Since then, our food system, which globally accounts for a third of emissions, has come under intense scrutiny.
Our farmers and crofters know they must shift to low-carbon approaches, help to reverse the worrying declines in wildlife and nature-rich habitats, all while continuing to produce high-quality food.
And as ministers and civil servants wrestle with post-Brexit farming policy, many organisations – including the Soil Association – believe the solution lies in agroecology, which broadly speaking means nature-friendly farming.
Organic is often hailed as a key example of an agroecological approach to farming. To be certified organic, farmers and growers must adhere to a strict set of standards that are enshrined in UK and EU law. This includes a ban on chemical pesticides or fertilisers and animal welfare rules such as limiting the size of flocks or herds and ensuring animals have access to the outdoors.
The use of nature-based methods to fight pests and diseases and protecting soil health, so that it supports wildlife and absorbs more carbon, have always been central to organic farming.
And many people now believe that organic’s time has come. There is certainly a sense of momentum behind the sector here in Scotland.
The SNP-Green Scottish government pledged to at least double the amount of land farmed organically in Scotland by the end of the current parliament in 2026 and has committed to develop a new organic food and farming action plan to drive growth in the sector.
Ministers have also extended the agri-environment climate scheme, which includes payments to help farmers switch to organic and opened for applications yesterday, up to 2024.
And shoppers, as well as politicians, are also recognising the benefits of organic.
Data supplied to the Scottish government by Kantar suggests that the organic food and drink market is currently worth £79 million in Scotland – with sales increasing by 6.2 per cent last year.
That is reflected in the wider UK market – worth £2.79 billion with record growth in 2020 of 12.6 per cent – partly caused by people turning to organic box schemes during the pandemic.
Despite this success, only 1.7 per cent of Scottish farmland is managed organically at present.
If Scottish shoppers are indeed buying more organic food, then much of that increase in demand is being met by imports from the rest of the UK and abroad. Rural Affairs Secretary Mairi Gougeon is right in saying that more of that produce should be grown here in Scotland.
Organic farming can help government reach its climate targets. Much of the debate about future policy is framed around targets to reduce greenhouse gas emissions as part of the drive to reach net zero by 2045 – including a 75 per cent reduction by 2030 relative to 1990 levels.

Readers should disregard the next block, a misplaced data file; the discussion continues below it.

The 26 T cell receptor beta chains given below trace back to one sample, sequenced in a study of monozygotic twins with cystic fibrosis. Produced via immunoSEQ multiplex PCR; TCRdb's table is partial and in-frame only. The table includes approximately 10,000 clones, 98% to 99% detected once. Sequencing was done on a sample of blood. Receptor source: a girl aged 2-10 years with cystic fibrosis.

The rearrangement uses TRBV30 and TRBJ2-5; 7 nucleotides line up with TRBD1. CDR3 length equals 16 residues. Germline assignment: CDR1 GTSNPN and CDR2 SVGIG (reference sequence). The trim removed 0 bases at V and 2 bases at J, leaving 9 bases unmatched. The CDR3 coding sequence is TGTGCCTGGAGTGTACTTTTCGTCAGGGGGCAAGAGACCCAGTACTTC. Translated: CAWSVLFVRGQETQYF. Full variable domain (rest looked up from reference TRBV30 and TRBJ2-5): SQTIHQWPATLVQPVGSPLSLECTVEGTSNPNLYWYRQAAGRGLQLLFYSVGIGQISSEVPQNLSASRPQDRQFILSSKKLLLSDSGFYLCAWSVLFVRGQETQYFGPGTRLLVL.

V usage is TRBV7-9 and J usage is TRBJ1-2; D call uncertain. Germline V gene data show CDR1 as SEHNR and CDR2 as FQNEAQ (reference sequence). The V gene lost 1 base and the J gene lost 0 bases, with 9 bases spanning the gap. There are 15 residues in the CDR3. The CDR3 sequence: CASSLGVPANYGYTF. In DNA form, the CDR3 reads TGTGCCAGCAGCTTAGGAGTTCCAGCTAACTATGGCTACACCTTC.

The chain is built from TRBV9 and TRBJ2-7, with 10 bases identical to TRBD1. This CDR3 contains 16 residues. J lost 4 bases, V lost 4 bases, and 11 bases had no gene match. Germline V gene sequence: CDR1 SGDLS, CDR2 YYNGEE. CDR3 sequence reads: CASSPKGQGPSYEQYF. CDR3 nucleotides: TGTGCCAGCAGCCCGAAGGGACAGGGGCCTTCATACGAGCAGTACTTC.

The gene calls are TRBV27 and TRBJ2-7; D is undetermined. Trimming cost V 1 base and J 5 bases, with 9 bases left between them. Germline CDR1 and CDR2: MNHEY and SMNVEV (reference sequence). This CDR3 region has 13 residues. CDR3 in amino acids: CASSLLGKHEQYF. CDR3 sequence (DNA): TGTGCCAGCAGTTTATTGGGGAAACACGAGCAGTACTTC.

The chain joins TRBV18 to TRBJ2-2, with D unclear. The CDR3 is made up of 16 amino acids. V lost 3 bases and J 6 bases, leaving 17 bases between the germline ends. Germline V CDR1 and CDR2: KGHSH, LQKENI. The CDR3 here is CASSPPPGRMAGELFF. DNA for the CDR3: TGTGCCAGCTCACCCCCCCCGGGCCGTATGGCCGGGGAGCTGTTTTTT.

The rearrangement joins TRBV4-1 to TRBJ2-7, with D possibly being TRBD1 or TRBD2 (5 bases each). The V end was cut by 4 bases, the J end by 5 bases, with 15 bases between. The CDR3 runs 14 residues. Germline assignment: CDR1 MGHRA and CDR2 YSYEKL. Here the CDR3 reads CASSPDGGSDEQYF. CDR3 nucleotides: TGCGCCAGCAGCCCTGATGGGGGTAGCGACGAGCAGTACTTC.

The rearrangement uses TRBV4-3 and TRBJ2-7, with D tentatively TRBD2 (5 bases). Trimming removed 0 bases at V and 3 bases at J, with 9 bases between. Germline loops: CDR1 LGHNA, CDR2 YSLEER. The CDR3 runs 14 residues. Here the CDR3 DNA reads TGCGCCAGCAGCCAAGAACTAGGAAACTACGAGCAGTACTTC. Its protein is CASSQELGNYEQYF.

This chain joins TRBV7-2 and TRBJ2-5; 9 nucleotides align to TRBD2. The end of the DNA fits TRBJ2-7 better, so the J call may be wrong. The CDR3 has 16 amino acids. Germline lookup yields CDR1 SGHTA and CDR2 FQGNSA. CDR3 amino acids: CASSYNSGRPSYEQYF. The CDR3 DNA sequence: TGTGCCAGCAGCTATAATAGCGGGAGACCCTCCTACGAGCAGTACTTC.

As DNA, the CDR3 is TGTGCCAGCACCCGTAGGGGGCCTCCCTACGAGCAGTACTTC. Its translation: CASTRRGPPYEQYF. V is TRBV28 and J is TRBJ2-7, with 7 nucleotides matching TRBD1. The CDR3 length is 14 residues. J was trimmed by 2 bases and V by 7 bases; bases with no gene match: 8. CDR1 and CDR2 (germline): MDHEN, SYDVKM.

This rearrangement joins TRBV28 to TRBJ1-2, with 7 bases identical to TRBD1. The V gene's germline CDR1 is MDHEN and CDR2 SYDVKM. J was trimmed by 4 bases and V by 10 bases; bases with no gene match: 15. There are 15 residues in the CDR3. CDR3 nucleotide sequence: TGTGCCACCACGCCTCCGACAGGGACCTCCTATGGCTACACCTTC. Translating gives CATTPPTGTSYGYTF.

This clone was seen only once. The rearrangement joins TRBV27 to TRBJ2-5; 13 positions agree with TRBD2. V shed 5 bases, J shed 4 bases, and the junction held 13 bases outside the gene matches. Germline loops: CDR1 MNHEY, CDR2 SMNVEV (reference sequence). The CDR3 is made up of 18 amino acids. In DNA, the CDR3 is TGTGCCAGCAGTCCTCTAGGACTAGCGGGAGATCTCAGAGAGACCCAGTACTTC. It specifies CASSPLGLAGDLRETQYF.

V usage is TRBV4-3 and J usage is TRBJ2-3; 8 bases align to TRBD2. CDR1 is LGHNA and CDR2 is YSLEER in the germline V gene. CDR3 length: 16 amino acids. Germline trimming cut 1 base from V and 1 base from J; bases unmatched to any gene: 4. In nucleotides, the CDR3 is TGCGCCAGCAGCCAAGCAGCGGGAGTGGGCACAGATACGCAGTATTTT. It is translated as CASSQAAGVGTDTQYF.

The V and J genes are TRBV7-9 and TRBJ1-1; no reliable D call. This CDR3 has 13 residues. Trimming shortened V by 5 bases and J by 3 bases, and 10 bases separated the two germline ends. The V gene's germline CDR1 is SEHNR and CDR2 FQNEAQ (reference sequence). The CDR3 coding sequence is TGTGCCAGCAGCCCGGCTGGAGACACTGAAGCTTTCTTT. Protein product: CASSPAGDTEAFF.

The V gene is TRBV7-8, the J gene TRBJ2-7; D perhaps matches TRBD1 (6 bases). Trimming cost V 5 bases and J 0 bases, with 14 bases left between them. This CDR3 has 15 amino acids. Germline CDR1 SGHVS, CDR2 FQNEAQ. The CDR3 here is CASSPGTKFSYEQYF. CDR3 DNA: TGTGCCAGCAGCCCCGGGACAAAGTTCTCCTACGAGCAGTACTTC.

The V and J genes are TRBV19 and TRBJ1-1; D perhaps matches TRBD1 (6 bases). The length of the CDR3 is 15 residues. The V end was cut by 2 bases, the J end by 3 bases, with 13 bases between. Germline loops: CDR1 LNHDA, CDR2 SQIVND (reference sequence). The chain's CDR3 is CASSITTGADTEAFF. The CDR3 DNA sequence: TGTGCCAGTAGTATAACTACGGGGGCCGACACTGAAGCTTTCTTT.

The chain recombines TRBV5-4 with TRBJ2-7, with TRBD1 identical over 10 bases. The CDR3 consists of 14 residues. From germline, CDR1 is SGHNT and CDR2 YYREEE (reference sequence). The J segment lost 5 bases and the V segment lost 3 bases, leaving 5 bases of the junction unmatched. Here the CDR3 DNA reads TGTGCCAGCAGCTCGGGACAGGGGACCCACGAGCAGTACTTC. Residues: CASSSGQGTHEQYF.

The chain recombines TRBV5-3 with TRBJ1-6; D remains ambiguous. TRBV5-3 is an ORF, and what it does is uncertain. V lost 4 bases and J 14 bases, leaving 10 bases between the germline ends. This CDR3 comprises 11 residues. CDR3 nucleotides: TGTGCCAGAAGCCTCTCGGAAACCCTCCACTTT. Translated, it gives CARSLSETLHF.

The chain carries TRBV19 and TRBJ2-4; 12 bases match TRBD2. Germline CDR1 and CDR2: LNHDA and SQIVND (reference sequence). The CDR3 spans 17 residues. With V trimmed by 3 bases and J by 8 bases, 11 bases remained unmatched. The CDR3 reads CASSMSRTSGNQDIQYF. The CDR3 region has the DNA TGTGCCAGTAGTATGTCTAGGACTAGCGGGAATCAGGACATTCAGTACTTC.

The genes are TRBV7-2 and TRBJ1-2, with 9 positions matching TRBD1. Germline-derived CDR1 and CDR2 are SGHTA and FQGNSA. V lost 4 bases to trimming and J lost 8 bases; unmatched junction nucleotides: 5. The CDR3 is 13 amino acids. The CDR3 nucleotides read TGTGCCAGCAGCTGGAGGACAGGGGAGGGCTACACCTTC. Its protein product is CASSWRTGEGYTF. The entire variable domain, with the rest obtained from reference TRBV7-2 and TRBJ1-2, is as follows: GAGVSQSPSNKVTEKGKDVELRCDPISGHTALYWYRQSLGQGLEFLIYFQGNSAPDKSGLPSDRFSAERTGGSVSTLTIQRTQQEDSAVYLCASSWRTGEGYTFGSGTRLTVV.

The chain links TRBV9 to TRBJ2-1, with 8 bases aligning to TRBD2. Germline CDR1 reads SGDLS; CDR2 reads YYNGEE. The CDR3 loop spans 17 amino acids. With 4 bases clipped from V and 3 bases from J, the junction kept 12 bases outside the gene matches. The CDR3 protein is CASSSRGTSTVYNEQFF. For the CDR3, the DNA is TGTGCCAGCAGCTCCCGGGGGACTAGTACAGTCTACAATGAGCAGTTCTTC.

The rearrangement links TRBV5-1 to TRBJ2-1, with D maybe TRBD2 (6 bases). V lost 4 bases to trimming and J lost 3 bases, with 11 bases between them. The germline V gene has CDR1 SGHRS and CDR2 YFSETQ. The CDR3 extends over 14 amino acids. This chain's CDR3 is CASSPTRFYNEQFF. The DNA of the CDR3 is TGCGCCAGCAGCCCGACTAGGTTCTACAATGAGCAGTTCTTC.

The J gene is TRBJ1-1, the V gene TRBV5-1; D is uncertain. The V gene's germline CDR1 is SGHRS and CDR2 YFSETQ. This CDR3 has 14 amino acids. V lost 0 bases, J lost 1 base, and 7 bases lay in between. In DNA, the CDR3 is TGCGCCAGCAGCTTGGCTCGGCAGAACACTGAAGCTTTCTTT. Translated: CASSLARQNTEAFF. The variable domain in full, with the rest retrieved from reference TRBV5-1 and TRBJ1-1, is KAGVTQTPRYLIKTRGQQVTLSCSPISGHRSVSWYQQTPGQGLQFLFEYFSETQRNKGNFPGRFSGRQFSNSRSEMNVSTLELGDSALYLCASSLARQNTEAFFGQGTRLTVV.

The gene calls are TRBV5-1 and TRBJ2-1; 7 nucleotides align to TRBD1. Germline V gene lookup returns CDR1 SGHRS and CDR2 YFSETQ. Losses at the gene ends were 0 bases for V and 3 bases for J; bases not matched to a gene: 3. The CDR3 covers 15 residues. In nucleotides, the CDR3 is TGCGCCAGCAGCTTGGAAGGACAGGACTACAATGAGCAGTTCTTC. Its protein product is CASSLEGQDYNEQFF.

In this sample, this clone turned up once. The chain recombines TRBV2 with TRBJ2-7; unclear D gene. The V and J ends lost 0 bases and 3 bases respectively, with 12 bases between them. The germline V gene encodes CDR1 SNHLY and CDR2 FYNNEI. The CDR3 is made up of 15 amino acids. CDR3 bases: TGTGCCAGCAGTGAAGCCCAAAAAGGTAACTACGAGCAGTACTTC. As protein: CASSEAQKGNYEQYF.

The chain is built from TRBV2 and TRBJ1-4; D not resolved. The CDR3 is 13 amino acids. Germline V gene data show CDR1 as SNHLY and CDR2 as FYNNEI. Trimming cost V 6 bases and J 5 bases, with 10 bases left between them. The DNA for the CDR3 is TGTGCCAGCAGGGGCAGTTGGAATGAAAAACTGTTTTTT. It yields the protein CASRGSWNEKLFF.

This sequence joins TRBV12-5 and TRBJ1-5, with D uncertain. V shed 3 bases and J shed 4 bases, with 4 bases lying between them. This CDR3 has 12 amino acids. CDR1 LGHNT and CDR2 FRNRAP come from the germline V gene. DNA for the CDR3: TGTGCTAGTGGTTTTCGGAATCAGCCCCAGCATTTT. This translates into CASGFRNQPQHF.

A WWF Scotland report from 2019 found that organic farming offered the “highest single emissions reduction opportunity”, and evidence shows organic farms have 50 per cent more wildlife and 44 per cent more soil carbon.
The EU has placed organics at the heart of its Green New Deal, with a target of reaching 25 per cent of land farmed organically by 2030.
The Scottish targets may not be quite as ambitious, but there is an explicit, public commitment to organic – contrary to the situation in England where the Environment Secretary appears unable to even mention the ‘o’ word when discussing the UK government’s vision for farming and land use.
And the organic movement in Scotland is willing to do all it can to help grow the sector. The Scottish Organic Stakeholders Group, a mix of farmers, growers, industry bodies, NGOs and academic institutions, is already working closely with government on this issue.
Scotland can also learn lessons from other countries with more developed organic markets.
Denmark boasts the most pro-organic consumers in the world, with three out of four buying organic food every week. That success did not happen overnight, however.
It was the result of strong political commitment, a co-ordinated marketing strategy for Danish produce and close partnership working between the public and private sector over several decades.
So, after many decades as a niche market in Scotland, how can organic go mainstream?
First, the Scottish government must set out a coherent strategy to grow the sector. That must include investment in training and advisory services, as well as research and innovation that supports this way of farming.
It requires market development, support for farmers to convert to organic, and for schools, hospitals and other public settings to serve more organic, Scottish-grown food.
That means the government must follow through on its pledge to expand the Food for Life Scotland programme, which is now adopted by more than half of Scottish councils.
Ministers are also exploring the use of the Food for Life model in the Scottish NHS, the new National Care Service and in other public settings such as prisons, colleges and universities.
That commitment to using government buying power can help to create more demand for sustainable farming – which can then be met by Scottish farmers if done right.
Another lesson from the Danes is to avoid polarisation between organic and conventional farming. Rather than pitching one against the other, organics was simply considered as a different type of farming – and one that can help solve the challenges posed by climate change.
There is a similarly positive story to be told in Scotland around organics.
Along with other agroecological approaches, it can deliver for both climate, nature and public health.
With a growing interest in action to help the environmental, and high-level political support, conditions are now ripe for organics to make the leap into the mainstream.
David McKay is head of policy at Soil Association Scotland